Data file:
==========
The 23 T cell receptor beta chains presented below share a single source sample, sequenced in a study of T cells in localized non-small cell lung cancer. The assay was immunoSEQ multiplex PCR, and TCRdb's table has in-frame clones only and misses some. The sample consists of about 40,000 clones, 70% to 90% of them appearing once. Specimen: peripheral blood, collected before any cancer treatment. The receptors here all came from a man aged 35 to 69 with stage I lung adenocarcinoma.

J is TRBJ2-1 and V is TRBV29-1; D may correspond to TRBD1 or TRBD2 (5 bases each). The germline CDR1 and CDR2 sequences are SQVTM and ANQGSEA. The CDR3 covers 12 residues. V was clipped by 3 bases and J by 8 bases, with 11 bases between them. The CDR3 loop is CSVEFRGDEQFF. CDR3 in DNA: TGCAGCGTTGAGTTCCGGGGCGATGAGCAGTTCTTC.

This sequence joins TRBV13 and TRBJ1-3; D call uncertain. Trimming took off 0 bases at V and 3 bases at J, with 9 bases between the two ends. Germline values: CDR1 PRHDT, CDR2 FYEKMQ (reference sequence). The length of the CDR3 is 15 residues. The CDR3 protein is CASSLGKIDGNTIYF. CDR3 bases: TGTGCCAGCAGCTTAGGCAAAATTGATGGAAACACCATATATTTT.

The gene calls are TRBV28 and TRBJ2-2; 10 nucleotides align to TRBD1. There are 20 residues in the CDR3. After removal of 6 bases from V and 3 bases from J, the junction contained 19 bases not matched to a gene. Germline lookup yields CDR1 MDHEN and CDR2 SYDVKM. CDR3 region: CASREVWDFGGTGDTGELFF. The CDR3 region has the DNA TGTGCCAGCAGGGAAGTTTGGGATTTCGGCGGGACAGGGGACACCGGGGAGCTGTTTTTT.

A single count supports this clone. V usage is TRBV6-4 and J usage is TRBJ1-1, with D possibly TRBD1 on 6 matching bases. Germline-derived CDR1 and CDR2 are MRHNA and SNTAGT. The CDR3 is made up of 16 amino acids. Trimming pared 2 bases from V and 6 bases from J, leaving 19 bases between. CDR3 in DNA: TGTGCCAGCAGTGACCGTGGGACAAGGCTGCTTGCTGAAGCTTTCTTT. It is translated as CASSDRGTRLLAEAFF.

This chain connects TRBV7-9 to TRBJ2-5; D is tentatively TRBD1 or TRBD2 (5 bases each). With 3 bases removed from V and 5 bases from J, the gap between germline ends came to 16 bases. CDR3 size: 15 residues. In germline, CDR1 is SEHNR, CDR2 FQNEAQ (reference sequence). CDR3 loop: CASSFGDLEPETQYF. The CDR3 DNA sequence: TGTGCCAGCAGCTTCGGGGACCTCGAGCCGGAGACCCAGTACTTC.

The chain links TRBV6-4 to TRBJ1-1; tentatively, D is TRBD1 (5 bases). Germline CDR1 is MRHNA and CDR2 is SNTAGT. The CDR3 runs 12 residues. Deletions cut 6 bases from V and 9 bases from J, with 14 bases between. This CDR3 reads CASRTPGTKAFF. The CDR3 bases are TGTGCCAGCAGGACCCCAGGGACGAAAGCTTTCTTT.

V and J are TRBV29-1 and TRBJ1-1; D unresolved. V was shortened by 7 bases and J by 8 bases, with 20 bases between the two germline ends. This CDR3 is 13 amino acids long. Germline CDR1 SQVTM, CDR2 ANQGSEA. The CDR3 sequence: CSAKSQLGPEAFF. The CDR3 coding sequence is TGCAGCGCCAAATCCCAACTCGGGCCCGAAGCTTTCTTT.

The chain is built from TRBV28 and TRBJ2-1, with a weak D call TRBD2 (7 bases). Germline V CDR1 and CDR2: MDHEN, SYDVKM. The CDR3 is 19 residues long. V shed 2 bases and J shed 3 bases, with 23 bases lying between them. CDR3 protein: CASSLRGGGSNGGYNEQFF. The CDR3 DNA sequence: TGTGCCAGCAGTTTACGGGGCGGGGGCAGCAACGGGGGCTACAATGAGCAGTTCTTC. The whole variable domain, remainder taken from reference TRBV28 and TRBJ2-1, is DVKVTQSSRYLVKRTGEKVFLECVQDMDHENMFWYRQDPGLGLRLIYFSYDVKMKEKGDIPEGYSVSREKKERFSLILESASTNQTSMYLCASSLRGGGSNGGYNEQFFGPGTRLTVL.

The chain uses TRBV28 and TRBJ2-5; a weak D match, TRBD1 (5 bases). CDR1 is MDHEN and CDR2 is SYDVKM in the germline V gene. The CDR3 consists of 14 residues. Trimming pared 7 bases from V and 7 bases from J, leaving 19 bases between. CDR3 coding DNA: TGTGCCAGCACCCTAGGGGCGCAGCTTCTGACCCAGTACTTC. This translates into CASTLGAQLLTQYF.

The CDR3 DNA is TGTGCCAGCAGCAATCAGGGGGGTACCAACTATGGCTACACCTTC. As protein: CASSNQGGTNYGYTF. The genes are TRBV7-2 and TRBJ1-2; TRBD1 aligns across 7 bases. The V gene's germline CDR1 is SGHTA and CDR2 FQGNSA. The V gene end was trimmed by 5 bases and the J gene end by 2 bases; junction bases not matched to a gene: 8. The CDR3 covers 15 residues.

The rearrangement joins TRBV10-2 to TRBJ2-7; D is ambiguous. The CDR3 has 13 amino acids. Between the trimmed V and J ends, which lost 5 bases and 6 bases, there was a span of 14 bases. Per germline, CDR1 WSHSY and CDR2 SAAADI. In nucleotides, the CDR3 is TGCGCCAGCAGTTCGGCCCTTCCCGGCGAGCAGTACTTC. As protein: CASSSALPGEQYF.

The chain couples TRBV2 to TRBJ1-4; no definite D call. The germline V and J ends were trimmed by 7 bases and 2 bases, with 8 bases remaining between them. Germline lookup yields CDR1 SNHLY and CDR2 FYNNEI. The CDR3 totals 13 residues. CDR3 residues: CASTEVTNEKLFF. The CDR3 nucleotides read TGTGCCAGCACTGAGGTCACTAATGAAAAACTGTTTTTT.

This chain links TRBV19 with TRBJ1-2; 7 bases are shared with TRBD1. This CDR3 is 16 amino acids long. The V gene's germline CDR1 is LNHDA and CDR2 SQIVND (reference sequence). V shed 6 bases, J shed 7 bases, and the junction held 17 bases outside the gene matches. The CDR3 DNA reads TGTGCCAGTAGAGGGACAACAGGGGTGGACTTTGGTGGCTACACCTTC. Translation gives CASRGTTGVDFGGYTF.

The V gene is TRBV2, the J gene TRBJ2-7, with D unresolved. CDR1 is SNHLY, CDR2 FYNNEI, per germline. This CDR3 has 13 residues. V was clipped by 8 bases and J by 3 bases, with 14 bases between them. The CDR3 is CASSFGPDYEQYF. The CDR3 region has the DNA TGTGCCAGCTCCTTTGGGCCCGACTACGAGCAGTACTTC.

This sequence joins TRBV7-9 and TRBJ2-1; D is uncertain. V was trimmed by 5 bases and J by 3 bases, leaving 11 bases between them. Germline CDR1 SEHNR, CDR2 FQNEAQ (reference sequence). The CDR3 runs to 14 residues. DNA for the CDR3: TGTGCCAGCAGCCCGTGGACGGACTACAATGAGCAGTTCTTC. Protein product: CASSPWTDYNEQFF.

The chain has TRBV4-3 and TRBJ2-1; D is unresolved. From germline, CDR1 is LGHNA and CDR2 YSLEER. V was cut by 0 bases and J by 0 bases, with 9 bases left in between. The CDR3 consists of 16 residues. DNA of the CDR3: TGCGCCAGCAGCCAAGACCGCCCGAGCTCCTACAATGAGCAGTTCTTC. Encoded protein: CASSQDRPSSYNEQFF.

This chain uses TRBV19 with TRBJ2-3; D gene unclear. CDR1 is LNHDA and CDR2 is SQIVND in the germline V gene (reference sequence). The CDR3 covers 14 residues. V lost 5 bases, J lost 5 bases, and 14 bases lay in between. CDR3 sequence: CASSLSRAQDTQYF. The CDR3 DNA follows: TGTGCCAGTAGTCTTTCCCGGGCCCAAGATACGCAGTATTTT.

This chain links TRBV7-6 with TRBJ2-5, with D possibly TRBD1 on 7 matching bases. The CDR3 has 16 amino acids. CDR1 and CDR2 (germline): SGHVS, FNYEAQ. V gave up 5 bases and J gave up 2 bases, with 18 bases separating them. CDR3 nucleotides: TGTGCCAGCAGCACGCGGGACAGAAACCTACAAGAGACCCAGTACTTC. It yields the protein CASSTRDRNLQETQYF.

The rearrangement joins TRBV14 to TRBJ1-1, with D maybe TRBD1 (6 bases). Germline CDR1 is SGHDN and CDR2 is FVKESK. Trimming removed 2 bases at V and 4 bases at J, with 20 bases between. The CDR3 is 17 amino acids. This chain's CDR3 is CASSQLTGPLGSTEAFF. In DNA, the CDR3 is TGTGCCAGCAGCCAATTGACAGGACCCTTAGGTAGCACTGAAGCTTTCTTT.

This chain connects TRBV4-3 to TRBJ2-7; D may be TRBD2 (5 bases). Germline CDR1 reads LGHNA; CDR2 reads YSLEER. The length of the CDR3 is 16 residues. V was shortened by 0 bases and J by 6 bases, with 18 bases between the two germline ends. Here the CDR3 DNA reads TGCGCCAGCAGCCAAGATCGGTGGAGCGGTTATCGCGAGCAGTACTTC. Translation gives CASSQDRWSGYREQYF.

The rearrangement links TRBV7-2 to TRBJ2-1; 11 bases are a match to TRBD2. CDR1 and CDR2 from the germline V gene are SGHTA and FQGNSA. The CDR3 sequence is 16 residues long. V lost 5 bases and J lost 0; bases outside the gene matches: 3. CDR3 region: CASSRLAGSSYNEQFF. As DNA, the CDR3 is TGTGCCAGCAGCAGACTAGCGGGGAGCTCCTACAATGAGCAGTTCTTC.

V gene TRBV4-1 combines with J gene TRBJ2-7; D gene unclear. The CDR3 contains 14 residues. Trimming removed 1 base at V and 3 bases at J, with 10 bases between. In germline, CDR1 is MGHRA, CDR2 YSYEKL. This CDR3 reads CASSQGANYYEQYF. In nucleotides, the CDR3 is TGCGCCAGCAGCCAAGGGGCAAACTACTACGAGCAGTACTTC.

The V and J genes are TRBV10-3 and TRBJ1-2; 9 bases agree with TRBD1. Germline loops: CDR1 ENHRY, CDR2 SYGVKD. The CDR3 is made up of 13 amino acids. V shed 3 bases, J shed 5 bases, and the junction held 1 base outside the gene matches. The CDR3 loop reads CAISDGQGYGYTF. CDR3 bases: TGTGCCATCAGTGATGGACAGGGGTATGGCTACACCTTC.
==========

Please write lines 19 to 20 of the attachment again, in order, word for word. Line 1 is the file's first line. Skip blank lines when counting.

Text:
This chain links TRBV7-6 with TRBJ2-5, with D possibly TRBD1 on 7 matching bases. The CDR3 has 16 amino acids. CDR1 and CDR2 (germline): SGHVS, FNYEAQ. V gave up 5 bases and J gave up 2 bases, with 18 bases separating them. CDR3 nucleotides: TGTGCCAGCAGCACGCGGGACAGAAACCTACAAGAGACCCAGTACTTC. It yields the protein CASSTRDRNLQETQYF.

The rearrangement joins TRBV14 to TRBJ1-1, with D maybe TRBD1 (6 bases). Germline CDR1 is SGHDN and CDR2 is FVKESK. Trimming removed 2 bases at V and 4 bases at J, with 20 bases between. The CDR3 is 17 amino acids. This chain's CDR3 is CASSQLTGPLGSTEAFF. In DNA, the CDR3 is TGTGCCAGCAGCCAATTGACAGGACCCTTAGGTAGCACTGAAGCTTTCTTT.